Along the way we are again treated to spectacular views and driving that is unlike anything I’d find back home.
Rolling hills, lush farmscapes, and picturesque flora- par for course as we motor on towards our destination.
While we are in no hurry to reach Wairoa, it’s hard not to pin the go-pedal and listen as the inline-six revs. It may lack in power, but it sure makes a pretty noise.
Yet again, I am compelled to pull to the side of the road to snap some photos of the countryside.
With the photobug again squashed, it’s back to the highway and onward toward Wairoa. It takes just under an hour to reach and, as it so happens, isn’t much of a destination. We grab some gas and go looking for a spot to snap some more photos.
Turns out that while Wairoa lacks a bit in urban development, it has no shortage of natural beauty. Finding a spot is easy.
Our Final Destination: Tuai
50km away lies our final destination: a small village named Tuai, which rests on the banks of Lake Waikaremoana. Melissa has booked us at The Tuai Suite, a small owner-operated bed and breakfast that – as my wife described – is pretty much a “sure thing”.
As you can imagine, it’s with great enthusiasm that we set off.
The first 30km of the drive takes us nearly 40 minutes to traverse as we negotiate tight cliffside roads and gorgeous tree-lined bluffs. It’s a scene that I’ll never forget, and not because I took care to document it extensively with my Nikon.
We’re screaming past winding brooks and rock-lined faces, topping just over 100 km, as we make our way to Tuai. The top-speed is nothing impressive, but given that the road is rarely straight enough for me to lament that fact, I relish in it all the same.
This is what roadsters are made for.
Melissa is gripping the “oh shit” handles with white knuckles as I cackle with unfettered joy. This is the happiest I’ve been in a long time: it feels as if I’m living in a movie, driving through Middle Earth.
Wait… I am driving through Middle Earth.
And Suddenly: Gravel Roads & Beef Blockades
With little warning the tarmac gives way to unsealed gravel. The top goes up (reluctantly) and we press on, albeit much slower than before.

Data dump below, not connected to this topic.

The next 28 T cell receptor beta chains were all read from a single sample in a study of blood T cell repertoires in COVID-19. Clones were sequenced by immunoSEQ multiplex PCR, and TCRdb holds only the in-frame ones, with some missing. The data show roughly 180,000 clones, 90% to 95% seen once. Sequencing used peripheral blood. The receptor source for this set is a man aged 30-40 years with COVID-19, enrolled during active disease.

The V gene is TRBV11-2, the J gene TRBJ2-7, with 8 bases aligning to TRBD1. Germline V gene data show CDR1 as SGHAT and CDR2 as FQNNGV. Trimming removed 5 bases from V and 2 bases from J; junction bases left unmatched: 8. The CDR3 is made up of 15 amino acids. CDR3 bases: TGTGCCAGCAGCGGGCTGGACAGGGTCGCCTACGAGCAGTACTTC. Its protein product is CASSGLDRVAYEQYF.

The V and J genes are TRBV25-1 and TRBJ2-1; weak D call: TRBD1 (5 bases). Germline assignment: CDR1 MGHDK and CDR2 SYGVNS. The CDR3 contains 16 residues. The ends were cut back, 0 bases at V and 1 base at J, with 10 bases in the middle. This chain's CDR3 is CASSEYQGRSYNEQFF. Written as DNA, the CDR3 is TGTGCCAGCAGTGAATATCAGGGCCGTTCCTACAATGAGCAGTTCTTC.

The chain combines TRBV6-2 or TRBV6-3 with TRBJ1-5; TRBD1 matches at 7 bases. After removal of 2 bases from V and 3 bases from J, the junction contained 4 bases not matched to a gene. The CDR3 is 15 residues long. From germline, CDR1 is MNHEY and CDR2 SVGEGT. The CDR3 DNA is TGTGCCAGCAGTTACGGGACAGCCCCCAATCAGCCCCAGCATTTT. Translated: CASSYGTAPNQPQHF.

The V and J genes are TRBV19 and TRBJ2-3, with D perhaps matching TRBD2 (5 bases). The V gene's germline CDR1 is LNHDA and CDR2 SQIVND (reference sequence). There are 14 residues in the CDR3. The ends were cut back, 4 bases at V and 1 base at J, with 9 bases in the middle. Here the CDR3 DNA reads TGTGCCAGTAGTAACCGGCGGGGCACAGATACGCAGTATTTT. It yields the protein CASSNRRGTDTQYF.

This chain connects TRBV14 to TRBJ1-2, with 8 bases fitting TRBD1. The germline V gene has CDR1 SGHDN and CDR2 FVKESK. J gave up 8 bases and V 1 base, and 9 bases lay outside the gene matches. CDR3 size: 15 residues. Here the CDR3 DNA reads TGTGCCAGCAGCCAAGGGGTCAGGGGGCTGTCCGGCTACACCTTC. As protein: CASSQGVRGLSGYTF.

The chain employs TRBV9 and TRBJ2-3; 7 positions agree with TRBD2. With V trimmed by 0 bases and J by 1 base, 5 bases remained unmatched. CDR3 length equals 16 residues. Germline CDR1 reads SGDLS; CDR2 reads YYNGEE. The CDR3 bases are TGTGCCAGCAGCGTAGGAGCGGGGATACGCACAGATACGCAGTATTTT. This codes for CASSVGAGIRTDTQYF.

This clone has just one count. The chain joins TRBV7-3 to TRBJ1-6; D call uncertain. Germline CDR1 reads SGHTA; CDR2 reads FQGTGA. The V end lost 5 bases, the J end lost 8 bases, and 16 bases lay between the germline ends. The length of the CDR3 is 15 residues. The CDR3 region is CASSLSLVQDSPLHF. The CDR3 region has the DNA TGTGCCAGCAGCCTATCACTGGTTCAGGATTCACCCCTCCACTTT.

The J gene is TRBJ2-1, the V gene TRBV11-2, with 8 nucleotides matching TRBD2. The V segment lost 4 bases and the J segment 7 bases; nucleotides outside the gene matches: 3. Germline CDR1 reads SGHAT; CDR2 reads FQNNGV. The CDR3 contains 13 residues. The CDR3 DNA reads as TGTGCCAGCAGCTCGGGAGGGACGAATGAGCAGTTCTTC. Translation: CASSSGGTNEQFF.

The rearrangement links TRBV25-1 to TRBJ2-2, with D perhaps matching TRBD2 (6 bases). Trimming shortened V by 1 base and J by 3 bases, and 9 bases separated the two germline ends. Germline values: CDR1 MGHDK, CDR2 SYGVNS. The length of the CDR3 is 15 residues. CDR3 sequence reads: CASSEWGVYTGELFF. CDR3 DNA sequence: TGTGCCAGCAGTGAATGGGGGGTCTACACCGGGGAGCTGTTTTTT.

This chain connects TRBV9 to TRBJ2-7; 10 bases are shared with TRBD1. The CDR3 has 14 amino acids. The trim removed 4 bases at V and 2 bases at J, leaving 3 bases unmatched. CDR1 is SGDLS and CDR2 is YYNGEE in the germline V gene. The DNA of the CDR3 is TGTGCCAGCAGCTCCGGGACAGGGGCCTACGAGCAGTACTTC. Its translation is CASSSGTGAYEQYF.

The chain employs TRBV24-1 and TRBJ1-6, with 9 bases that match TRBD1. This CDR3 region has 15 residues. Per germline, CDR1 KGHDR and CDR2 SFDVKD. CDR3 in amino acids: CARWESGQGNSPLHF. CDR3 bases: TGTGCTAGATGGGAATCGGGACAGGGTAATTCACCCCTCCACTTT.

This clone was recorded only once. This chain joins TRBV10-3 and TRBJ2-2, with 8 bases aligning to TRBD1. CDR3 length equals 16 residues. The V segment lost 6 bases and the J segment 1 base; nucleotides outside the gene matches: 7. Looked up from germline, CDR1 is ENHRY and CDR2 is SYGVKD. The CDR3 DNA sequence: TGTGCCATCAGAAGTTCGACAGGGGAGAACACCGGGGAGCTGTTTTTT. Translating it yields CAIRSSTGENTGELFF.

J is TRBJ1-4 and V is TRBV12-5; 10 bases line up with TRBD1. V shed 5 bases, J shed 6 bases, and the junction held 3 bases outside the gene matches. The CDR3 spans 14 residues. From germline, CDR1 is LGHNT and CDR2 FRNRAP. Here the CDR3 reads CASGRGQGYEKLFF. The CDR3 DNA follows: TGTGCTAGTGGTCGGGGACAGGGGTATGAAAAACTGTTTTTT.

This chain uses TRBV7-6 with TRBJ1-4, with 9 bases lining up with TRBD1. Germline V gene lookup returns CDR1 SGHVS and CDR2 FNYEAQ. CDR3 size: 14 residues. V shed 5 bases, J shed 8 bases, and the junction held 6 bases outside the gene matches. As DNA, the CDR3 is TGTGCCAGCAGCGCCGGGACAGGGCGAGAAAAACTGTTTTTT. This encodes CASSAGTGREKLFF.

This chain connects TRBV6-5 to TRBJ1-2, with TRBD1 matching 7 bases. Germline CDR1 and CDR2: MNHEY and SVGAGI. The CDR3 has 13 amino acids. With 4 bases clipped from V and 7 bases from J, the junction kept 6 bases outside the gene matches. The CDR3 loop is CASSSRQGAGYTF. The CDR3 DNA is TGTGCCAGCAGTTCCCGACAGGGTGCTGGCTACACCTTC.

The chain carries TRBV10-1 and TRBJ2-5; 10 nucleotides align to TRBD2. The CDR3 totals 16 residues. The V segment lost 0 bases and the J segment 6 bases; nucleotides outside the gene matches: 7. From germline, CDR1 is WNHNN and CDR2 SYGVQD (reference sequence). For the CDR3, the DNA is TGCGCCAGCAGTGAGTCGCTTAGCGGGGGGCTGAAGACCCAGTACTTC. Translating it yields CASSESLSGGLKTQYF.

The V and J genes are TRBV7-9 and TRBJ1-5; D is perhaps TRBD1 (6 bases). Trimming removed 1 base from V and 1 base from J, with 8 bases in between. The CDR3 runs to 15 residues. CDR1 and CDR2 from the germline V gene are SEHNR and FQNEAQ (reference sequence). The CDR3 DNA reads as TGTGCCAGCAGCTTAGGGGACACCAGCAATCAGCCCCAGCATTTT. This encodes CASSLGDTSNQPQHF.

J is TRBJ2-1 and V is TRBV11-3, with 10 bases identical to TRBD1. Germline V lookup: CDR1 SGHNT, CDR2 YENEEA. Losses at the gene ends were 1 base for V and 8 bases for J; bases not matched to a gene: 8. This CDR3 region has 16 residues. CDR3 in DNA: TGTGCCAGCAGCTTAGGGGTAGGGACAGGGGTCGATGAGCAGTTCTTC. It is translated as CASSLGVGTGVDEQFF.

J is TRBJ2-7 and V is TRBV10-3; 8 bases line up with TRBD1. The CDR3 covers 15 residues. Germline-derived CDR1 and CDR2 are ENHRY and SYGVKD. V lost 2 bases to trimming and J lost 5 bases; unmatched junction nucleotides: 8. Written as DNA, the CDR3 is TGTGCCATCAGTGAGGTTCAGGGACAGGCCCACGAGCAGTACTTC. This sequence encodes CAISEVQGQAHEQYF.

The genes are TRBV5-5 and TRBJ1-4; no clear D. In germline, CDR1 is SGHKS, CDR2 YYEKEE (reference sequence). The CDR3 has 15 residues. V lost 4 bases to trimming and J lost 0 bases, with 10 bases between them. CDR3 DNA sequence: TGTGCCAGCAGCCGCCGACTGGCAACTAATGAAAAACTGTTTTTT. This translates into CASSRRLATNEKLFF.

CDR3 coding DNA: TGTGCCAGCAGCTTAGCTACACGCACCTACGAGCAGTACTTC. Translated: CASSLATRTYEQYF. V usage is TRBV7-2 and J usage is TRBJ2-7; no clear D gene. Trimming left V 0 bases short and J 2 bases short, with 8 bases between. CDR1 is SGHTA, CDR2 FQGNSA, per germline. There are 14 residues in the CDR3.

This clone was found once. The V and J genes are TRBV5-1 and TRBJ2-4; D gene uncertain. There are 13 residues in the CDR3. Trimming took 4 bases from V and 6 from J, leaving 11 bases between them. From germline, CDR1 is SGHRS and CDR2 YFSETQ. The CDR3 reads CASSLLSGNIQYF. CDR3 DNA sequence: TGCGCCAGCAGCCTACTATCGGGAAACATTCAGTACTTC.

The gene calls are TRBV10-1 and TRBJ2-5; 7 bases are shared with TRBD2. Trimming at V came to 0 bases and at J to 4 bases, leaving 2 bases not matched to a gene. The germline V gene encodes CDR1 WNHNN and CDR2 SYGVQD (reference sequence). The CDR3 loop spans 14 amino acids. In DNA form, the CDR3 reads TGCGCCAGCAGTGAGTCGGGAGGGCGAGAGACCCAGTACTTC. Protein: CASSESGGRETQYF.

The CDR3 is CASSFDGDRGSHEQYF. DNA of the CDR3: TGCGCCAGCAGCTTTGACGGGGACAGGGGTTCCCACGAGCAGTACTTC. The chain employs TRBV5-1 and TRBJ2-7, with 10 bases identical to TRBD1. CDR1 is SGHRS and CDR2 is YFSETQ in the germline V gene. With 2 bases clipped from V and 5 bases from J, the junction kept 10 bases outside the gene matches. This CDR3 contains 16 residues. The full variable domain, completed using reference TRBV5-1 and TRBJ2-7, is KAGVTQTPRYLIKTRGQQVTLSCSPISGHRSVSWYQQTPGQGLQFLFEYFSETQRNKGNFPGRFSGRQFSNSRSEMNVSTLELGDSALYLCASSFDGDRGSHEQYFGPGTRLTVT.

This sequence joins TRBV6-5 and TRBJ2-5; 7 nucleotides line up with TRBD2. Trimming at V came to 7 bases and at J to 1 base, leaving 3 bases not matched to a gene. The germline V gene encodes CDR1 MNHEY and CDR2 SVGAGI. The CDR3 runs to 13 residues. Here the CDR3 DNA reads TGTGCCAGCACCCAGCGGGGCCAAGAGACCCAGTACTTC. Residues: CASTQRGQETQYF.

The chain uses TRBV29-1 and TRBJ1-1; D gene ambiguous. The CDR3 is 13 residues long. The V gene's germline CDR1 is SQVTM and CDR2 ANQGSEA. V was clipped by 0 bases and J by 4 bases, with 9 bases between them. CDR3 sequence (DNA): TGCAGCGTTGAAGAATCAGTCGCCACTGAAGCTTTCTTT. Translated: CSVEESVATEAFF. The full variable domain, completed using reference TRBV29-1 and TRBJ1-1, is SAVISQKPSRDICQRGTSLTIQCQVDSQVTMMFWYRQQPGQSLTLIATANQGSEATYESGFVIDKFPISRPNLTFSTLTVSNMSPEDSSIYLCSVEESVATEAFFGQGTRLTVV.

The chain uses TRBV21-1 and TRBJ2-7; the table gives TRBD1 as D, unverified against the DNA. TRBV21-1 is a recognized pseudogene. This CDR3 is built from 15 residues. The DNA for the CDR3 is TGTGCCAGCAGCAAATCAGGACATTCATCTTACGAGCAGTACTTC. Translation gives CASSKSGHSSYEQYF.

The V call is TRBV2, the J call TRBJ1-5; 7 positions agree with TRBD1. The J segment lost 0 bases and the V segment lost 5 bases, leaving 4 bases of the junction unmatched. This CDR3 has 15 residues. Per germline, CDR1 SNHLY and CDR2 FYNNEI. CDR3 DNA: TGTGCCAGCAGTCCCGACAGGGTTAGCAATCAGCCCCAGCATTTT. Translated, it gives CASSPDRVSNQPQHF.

As we creep along we encounter an unexpected roadblock: 300 head of cattle out for a leisurely stroll. We sneak around them, the diminitive two litre gently thrumming as we pass the livestock by.
We throw the top back up and take our time. Almost there now.
There’s Always Time for One Last Photo-Op
Before we reach our destination we decide to stop at the newly constructed visitor centre that sits right on the water. Now nearly 5 pm, the sun is starting its descent. The lake comes alive in a final burst of colour.
New Zealand’s native Black Swans were hunted to extinction by the Māori before being reintroduced in the 1860s. Black Swans are monogamous; it was endearing to see these two enjoying a swim and a snack.
200km+ & Craving More
While the distance seems short on paper, it took us nearly 4.5 hours to travel the 200 km from Hastings to Tuai. The drive is nothing short of spectacular and an excellent preview of what New Zealand’s North Island has to offer.
Gorgeous views are obvious – New Zealand is widely known for its incredible landscape – but it’s the drive itself that makes this journey such a treat. Following this route you’ll cross coastal waters, mountain woods, lush farmlands, and expansive roads that twist and turn for mile after mile.
And, along the way, a grin from ear to ear- that much is guaranteed.